Inspector General (OIG), Office of the
The Office of the Inspector General (OIG) is part of the United States Department of State and serves as a reviewer of department operations. The office also handles claims of government fraud, waste, and abuse, whether reported by department personnel or outside sources. The inspector general is responsible for briefing the executive branch and Congress on oversight issues, as well as coordinating investigations undertaken by the inspection offices of other Federal departments.
One of the main subsidiaries of the OIG is the Office of Security and Intelligence Oversight. The oversight committee routinely examines the administration of intelligence and security programs. The inspections serve the overall Department of State responsibility of providing international security for U.S. personnel, information, economic interests, and property. More recently, special attention has been paid to the assessment of terrorism threats and counter-terrorism readiness plans in U.S. offices abroad.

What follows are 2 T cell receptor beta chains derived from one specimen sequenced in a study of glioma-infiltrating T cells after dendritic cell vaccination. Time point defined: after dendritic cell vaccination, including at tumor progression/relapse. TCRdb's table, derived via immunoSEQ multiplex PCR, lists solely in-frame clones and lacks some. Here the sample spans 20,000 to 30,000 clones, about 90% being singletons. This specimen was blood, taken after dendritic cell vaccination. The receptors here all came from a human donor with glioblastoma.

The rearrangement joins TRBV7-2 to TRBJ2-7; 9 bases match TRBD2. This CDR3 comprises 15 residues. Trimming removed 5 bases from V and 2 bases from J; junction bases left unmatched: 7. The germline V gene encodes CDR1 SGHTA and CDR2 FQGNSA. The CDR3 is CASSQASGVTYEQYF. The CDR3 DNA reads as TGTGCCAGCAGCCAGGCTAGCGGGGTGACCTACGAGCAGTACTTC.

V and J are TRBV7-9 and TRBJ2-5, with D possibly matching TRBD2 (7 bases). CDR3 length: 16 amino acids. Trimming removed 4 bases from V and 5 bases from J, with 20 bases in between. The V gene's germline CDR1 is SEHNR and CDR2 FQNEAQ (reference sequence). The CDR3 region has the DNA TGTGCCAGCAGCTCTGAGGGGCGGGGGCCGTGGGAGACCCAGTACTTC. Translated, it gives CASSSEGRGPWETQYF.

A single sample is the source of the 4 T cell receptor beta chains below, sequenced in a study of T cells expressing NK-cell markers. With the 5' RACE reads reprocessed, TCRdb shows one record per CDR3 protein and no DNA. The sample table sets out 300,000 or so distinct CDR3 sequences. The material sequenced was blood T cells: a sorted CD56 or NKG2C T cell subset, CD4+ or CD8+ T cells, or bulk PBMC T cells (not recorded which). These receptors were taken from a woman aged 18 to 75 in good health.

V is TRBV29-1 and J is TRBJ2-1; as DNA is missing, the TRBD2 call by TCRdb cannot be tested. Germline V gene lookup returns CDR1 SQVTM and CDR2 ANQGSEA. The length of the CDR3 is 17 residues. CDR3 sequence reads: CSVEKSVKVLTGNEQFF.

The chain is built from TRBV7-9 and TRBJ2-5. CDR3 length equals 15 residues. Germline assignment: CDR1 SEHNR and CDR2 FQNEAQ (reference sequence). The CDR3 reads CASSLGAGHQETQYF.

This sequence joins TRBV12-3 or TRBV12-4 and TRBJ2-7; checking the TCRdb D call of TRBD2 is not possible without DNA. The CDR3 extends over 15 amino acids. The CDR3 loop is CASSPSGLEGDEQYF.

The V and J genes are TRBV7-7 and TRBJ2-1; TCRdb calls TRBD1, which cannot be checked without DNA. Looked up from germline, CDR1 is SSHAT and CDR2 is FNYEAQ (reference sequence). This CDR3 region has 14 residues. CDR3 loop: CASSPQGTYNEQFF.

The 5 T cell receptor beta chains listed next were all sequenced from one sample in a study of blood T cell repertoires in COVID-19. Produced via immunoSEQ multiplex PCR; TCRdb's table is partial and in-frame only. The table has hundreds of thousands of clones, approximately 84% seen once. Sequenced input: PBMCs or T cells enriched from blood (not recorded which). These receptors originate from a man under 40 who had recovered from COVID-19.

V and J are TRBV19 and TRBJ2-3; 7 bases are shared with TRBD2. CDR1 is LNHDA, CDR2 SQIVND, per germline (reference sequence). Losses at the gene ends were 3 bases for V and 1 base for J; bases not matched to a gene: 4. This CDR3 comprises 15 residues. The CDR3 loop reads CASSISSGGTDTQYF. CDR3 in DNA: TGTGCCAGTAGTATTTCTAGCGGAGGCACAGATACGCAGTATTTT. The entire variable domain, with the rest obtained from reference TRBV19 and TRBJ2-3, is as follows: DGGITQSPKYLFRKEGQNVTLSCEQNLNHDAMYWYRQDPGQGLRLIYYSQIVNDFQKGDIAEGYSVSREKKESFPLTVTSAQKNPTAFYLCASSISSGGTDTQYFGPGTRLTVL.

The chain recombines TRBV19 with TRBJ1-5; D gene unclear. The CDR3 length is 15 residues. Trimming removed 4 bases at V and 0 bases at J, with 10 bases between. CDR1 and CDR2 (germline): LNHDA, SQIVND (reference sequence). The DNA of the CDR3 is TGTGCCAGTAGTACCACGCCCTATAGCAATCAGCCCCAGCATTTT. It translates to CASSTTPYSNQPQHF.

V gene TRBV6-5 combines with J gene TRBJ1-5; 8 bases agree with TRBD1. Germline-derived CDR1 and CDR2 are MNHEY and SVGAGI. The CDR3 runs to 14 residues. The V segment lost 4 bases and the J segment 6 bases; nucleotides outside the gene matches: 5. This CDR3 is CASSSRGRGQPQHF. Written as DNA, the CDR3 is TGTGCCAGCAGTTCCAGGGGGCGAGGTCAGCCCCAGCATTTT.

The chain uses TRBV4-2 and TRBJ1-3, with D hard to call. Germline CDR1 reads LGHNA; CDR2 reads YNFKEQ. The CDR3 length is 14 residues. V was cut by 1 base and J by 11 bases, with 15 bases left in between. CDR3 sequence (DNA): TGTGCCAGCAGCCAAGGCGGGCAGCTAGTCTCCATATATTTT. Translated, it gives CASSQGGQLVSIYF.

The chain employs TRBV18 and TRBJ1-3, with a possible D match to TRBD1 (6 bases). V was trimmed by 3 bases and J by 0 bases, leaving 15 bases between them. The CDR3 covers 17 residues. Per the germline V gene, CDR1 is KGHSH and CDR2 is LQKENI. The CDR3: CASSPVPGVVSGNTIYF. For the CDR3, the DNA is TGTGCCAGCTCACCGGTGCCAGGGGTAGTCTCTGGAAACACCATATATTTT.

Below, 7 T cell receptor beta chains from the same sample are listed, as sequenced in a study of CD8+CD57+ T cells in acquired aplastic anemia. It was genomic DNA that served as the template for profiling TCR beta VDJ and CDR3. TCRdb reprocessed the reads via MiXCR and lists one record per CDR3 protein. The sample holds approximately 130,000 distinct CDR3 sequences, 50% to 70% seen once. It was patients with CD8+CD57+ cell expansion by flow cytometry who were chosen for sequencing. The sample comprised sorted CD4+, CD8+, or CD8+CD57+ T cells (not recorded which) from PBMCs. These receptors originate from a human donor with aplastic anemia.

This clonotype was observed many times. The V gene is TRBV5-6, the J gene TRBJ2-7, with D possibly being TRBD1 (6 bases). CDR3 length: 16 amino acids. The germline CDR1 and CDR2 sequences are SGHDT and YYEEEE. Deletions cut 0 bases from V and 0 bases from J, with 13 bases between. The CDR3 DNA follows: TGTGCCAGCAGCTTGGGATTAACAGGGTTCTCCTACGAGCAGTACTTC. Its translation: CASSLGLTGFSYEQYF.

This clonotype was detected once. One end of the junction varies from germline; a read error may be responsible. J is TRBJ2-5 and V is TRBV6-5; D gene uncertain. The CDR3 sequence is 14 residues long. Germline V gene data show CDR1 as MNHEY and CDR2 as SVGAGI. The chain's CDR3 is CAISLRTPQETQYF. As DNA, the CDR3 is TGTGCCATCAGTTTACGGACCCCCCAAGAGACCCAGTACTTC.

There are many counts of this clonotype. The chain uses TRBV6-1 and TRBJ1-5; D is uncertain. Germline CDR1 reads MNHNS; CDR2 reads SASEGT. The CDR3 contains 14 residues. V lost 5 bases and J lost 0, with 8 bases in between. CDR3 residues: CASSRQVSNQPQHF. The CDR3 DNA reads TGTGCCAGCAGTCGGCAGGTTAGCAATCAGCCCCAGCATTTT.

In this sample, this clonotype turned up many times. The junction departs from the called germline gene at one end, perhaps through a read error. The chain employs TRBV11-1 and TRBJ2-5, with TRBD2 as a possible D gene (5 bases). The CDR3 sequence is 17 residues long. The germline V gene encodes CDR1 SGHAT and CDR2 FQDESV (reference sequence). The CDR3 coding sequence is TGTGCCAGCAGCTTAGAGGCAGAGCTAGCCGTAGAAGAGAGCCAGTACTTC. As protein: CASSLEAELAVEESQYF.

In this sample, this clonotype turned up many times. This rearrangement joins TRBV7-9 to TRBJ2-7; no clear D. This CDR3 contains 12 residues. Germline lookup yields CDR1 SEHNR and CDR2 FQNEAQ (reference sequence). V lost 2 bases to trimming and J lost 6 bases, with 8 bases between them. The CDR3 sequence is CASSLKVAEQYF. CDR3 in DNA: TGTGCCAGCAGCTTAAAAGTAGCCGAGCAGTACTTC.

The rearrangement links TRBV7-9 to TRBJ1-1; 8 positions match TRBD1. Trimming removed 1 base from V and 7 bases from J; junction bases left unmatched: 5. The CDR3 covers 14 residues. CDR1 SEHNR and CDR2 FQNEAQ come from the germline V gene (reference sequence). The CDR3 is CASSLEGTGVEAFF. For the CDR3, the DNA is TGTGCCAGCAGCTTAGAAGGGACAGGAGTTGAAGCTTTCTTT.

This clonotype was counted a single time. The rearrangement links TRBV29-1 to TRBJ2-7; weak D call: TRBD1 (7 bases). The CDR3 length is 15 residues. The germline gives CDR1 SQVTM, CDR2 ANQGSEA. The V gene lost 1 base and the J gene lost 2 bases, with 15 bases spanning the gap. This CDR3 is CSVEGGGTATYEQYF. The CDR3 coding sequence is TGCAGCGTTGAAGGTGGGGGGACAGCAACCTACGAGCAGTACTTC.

The OIG also investigates general forms of government malpractice, such as embezzlement, theft of government property, abuse of power or position, and misconduct. If sufficient case evidence is found during an OIG investigation, the case can be recommended to legislative oversight committees or the Federal Bureau of Investigation (FBI) if necessary.
Other government departments have their own internal offices of Inspector General. Like that of the Department of State, some of these serve important functions in the greater intelligence community. The Inspector General of the Department of Energy aids the National Nuclear Security Administration, the commission responsible for assessing the current age, state, and safety of the U.S. nuclear arsenal. In 2002, the Inspector General of the Treasury aided congressional investigations of large-scale corporate fraud and carried out a major review of the security structure protecting credit information and electronic funds transfers.
Many duties of the Office of the Inspector General coincide with those of the Department of Homeland Security. As the new department is established and grows, the umbrella structure surrounding the OIG will likely change.